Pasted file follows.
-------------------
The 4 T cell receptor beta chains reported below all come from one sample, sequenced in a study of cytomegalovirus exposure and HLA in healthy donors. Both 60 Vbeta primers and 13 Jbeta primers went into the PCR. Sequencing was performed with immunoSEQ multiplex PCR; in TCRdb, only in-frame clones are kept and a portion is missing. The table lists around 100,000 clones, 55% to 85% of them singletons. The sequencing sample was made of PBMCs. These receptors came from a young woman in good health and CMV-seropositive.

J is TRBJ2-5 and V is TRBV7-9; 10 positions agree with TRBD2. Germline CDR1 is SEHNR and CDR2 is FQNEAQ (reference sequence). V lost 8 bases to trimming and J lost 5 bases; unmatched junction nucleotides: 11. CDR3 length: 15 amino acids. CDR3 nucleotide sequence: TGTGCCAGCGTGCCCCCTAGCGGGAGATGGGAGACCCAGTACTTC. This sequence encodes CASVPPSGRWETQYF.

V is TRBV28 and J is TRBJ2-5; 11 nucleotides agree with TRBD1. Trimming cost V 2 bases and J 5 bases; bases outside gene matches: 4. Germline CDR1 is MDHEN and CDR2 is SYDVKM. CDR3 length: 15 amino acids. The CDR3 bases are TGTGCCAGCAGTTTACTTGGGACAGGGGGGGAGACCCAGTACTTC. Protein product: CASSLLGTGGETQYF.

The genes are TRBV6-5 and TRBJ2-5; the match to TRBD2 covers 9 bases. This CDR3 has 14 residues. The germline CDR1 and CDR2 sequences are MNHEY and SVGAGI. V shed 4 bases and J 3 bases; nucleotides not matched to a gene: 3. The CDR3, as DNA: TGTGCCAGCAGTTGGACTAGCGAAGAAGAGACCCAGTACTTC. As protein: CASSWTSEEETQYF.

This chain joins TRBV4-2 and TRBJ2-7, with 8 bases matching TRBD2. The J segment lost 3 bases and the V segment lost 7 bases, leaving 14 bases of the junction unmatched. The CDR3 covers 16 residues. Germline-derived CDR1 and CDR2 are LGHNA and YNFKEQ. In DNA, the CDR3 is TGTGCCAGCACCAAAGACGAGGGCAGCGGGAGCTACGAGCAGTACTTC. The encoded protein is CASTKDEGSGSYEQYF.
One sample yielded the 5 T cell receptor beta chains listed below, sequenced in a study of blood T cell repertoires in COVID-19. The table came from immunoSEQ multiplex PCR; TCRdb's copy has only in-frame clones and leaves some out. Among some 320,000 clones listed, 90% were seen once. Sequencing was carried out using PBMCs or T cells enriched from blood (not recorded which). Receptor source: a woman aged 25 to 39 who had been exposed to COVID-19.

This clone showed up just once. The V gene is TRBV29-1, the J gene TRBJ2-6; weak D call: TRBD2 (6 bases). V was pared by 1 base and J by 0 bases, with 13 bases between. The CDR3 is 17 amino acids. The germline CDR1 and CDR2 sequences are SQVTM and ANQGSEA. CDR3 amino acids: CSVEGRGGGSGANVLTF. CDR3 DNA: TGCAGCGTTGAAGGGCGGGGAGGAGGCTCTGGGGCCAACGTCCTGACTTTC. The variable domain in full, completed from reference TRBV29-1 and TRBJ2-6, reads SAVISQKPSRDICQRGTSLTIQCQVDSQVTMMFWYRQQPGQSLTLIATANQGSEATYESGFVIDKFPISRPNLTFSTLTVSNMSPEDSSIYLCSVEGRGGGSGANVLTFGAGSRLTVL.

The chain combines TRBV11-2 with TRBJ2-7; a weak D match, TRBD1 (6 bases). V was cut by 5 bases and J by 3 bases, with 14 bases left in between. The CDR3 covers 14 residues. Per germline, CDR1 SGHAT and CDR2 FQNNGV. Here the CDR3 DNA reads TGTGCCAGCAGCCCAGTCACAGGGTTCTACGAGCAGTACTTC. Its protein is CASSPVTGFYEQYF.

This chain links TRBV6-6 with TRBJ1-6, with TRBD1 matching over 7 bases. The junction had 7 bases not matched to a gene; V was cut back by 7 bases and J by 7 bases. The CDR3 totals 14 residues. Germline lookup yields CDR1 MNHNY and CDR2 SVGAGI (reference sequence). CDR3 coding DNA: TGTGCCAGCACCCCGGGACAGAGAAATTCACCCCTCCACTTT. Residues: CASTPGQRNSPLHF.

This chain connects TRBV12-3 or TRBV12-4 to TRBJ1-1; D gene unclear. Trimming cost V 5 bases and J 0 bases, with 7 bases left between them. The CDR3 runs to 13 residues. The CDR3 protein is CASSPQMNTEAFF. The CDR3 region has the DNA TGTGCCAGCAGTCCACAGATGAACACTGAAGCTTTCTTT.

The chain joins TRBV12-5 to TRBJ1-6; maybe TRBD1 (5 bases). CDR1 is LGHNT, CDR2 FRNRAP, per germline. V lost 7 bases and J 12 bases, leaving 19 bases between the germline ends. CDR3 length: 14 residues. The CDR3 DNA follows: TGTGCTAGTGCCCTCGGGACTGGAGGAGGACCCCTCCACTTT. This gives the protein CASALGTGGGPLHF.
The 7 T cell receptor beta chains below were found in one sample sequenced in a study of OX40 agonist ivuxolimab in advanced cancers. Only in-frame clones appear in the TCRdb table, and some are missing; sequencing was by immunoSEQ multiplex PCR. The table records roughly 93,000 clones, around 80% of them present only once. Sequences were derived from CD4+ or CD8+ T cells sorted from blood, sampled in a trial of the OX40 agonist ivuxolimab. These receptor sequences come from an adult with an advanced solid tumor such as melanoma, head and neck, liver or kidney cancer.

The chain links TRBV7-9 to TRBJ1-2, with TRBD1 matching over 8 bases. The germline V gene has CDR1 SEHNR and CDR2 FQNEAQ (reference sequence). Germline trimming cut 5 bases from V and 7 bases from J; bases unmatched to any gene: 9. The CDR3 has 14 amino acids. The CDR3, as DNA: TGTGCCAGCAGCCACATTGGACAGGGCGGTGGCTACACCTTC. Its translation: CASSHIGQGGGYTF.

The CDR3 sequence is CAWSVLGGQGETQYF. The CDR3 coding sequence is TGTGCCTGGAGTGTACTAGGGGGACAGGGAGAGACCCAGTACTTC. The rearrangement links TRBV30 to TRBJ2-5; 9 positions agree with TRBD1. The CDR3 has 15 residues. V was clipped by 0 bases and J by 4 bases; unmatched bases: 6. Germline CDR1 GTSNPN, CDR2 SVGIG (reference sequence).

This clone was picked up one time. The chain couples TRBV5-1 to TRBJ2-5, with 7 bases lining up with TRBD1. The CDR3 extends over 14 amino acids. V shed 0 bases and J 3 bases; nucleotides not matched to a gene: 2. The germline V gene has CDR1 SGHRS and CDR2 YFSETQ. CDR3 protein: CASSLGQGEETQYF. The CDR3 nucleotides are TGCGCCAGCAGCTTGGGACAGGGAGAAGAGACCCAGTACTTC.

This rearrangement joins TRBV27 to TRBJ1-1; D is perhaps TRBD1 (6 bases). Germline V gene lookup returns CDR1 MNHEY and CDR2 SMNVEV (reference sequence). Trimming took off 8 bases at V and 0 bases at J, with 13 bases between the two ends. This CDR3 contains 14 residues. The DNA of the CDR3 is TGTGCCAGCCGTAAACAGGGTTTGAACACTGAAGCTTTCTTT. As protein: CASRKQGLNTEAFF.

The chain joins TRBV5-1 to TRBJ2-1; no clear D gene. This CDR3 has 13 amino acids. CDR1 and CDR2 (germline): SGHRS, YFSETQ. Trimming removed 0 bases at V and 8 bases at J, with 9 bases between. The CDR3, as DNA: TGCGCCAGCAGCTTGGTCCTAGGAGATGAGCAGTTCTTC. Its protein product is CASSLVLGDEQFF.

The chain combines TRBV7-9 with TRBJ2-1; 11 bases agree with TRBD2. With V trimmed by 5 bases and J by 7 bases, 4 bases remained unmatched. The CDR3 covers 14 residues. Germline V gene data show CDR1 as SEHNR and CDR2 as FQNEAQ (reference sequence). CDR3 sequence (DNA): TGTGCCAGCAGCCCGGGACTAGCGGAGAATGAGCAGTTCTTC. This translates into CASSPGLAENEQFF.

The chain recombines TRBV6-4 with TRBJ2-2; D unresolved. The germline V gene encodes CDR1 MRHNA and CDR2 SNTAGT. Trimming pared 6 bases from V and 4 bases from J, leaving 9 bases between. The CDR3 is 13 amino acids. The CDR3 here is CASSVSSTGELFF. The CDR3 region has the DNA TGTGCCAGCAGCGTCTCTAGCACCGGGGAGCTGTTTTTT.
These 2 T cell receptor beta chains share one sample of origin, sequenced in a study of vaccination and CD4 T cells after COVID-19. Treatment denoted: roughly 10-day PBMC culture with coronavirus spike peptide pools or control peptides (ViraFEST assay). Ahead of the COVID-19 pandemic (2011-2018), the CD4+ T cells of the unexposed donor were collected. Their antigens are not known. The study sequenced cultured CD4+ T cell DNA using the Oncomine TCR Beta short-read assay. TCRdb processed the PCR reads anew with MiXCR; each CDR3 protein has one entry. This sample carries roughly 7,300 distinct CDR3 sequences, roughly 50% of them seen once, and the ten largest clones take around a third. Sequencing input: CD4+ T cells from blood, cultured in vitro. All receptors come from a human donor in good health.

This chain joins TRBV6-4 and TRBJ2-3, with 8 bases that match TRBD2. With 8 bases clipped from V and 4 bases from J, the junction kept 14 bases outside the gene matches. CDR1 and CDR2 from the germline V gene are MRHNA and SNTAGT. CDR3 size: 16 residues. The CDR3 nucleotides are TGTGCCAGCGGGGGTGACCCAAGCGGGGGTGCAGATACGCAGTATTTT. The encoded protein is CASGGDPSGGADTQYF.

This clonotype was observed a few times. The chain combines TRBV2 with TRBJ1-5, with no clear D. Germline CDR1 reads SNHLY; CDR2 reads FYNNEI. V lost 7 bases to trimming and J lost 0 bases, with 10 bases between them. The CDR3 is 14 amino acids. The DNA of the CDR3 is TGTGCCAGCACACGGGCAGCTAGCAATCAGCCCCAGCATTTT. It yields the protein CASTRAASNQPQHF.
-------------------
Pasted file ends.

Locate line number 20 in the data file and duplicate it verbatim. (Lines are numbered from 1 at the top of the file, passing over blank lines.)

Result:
These 2 T cell receptor beta chains share one sample of origin, sequenced in a study of vaccination and CD4 T cells after COVID-19. Treatment denoted: roughly 10-day PBMC culture with coronavirus spike peptide pools or control peptides (ViraFEST assay). Ahead of the COVID-19 pandemic (2011-2018), the CD4+ T cells of the unexposed donor were collected. Their antigens are not known. The study sequenced cultured CD4+ T cell DNA using the Oncomine TCR Beta short-read assay. TCRdb processed the PCR reads anew with MiXCR; each CDR3 protein has one entry. This sample carries roughly 7,300 distinct CDR3 sequences, roughly 50% of them seen once, and the ten largest clones take around a third. Sequencing input: CD4+ T cells from blood, cultured in vitro. All receptors come from a human donor in good health.